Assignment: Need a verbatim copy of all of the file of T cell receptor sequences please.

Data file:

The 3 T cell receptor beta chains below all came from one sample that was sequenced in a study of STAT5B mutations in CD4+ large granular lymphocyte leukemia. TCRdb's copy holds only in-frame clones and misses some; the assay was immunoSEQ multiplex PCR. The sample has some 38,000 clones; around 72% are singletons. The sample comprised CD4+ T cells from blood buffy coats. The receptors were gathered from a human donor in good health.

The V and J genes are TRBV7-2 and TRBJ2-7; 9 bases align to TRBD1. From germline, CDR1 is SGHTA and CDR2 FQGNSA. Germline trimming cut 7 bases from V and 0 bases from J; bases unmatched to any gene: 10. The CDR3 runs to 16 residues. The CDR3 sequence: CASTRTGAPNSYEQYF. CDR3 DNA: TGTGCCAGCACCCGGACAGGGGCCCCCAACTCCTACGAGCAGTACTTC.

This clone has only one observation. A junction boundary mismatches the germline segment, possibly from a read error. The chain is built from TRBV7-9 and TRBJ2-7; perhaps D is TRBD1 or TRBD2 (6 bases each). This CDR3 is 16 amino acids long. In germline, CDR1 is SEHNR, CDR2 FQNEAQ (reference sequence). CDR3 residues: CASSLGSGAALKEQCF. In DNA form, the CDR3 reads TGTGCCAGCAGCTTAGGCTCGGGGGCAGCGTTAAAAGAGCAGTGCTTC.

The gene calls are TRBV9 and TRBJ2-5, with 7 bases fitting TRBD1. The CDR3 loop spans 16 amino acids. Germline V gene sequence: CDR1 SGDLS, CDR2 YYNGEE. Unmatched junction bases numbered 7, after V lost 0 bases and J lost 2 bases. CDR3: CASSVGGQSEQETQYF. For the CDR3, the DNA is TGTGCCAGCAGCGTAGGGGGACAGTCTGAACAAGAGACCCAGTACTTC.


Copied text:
The 3 T cell receptor beta chains below all came from one sample that was sequenced in a study of STAT5B mutations in CD4+ large granular lymphocyte leukemia. TCRdb's copy holds only in-frame clones and misses some; the assay was immunoSEQ multiplex PCR. The sample has some 38,000 clones; around 72% are singletons. The sample comprised CD4+ T cells from blood buffy coats. The receptors were gathered from a human donor in good health.

The V and J genes are TRBV7-2 and TRBJ2-7; 9 bases align to TRBD1. From germline, CDR1 is SGHTA and CDR2 FQGNSA. Germline trimming cut 7 bases from V and 0 bases from J; bases unmatched to any gene: 10. The CDR3 runs to 16 residues. The CDR3 sequence: CASTRTGAPNSYEQYF. CDR3 DNA: TGTGCCAGCACCCGGACAGGGGCCCCCAACTCCTACGAGCAGTACTTC.

This clone has only one observation. A junction boundary mismatches the germline segment, possibly from a read error. The chain is built from TRBV7-9 and TRBJ2-7; perhaps D is TRBD1 or TRBD2 (6 bases each). This CDR3 is 16 amino acids long. In germline, CDR1 is SEHNR, CDR2 FQNEAQ (reference sequence). CDR3 residues: CASSLGSGAALKEQCF. In DNA form, the CDR3 reads TGTGCCAGCAGCTTAGGCTCGGGGGCAGCGTTAAAAGAGCAGTGCTTC.

The gene calls are TRBV9 and TRBJ2-5, with 7 bases fitting TRBD1. The CDR3 loop spans 16 amino acids. Germline V gene sequence: CDR1 SGDLS, CDR2 YYNGEE. Unmatched junction bases numbered 7, after V lost 0 bases and J lost 2 bases. CDR3: CASSVGGQSEQETQYF. For the CDR3, the DNA is TGTGCCAGCAGCGTAGGGGGACAGTCTGAACAAGAGACCCAGTACTTC.